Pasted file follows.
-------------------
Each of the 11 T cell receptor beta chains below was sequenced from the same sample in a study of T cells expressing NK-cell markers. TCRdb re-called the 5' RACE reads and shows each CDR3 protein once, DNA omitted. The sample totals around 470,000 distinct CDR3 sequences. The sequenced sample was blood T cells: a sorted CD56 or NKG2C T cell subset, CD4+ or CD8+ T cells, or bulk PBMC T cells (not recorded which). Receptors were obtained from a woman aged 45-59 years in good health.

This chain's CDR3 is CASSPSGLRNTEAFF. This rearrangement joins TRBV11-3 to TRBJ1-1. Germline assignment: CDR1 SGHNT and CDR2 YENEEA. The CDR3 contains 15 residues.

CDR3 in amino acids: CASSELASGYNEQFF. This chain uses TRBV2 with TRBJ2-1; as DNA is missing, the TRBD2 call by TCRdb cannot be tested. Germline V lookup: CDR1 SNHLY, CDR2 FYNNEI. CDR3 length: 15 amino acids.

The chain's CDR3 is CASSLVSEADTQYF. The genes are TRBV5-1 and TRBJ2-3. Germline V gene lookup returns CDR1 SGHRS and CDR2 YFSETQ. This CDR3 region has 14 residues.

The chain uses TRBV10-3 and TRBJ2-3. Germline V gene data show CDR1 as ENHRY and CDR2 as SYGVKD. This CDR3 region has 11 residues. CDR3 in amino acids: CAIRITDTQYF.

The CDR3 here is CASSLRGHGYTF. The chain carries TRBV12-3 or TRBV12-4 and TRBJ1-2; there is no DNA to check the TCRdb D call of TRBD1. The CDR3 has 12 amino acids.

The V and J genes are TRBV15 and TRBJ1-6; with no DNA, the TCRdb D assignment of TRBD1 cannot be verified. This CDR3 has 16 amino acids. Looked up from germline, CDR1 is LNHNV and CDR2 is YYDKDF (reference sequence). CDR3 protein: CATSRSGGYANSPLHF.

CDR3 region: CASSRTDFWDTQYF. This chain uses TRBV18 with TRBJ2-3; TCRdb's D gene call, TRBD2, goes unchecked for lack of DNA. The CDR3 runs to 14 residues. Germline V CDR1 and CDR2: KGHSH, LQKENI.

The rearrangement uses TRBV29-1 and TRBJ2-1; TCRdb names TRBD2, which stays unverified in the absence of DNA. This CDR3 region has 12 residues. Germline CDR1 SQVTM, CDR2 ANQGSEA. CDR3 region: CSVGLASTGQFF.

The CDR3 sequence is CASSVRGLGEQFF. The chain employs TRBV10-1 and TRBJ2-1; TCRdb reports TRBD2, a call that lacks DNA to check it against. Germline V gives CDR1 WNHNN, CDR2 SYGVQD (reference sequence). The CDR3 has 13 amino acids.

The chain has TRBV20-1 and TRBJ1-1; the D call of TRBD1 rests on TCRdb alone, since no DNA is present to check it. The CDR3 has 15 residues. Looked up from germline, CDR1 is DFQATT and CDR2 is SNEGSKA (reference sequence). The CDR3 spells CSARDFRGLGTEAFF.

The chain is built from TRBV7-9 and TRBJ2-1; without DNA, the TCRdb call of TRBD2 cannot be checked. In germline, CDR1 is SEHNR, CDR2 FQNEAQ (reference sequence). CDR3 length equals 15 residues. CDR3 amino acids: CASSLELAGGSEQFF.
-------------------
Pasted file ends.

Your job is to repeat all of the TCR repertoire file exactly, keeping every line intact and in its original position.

Each of the 11 T cell receptor beta chains below was sequenced from the same sample in a study of T cells expressing NK-cell markers. TCRdb re-called the 5' RACE reads and shows each CDR3 protein once, DNA omitted. The sample totals around 470,000 distinct CDR3 sequences. The sequenced sample was blood T cells: a sorted CD56 or NKG2C T cell subset, CD4+ or CD8+ T cells, or bulk PBMC T cells (not recorded which). Receptors were obtained from a woman aged 45-59 years in good health.

This chain's CDR3 is CASSPSGLRNTEAFF. This rearrangement joins TRBV11-3 to TRBJ1-1. Germline assignment: CDR1 SGHNT and CDR2 YENEEA. The CDR3 contains 15 residues.

CDR3 in amino acids: CASSELASGYNEQFF. This chain uses TRBV2 with TRBJ2-1; as DNA is missing, the TRBD2 call by TCRdb cannot be tested. Germline V lookup: CDR1 SNHLY, CDR2 FYNNEI. CDR3 length: 15 amino acids.

The chain's CDR3 is CASSLVSEADTQYF. The genes are TRBV5-1 and TRBJ2-3. Germline V gene lookup returns CDR1 SGHRS and CDR2 YFSETQ. This CDR3 region has 14 residues.

The chain uses TRBV10-3 and TRBJ2-3. Germline V gene data show CDR1 as ENHRY and CDR2 as SYGVKD. This CDR3 region has 11 residues. CDR3 in amino acids: CAIRITDTQYF.

The CDR3 here is CASSLRGHGYTF. The chain carries TRBV12-3 or TRBV12-4 and TRBJ1-2; there is no DNA to check the TCRdb D call of TRBD1. The CDR3 has 12 amino acids.

The V and J genes are TRBV15 and TRBJ1-6; with no DNA, the TCRdb D assignment of TRBD1 cannot be verified. This CDR3 has 16 amino acids. Looked up from germline, CDR1 is LNHNV and CDR2 is YYDKDF (reference sequence). CDR3 protein: CATSRSGGYANSPLHF.

CDR3 region: CASSRTDFWDTQYF. This chain uses TRBV18 with TRBJ2-3; TCRdb's D gene call, TRBD2, goes unchecked for lack of DNA. The CDR3 runs to 14 residues. Germline V CDR1 and CDR2: KGHSH, LQKENI.

The rearrangement uses TRBV29-1 and TRBJ2-1; TCRdb names TRBD2, which stays unverified in the absence of DNA. This CDR3 region has 12 residues. Germline CDR1 SQVTM, CDR2 ANQGSEA. CDR3 region: CSVGLASTGQFF.

The CDR3 sequence is CASSVRGLGEQFF. The chain employs TRBV10-1 and TRBJ2-1; TCRdb reports TRBD2, a call that lacks DNA to check it against. Germline V gives CDR1 WNHNN, CDR2 SYGVQD (reference sequence). The CDR3 has 13 amino acids.

The chain has TRBV20-1 and TRBJ1-1; the D call of TRBD1 rests on TCRdb alone, since no DNA is present to check it. The CDR3 has 15 residues. Looked up from germline, CDR1 is DFQATT and CDR2 is SNEGSKA (reference sequence). The CDR3 spells CSARDFRGLGTEAFF.

The chain is built from TRBV7-9 and TRBJ2-1; without DNA, the TCRdb call of TRBD2 cannot be checked. In germline, CDR1 is SEHNR, CDR2 FQNEAQ (reference sequence). CDR3 length equals 15 residues. CDR3 amino acids: CASSLELAGGSEQFF.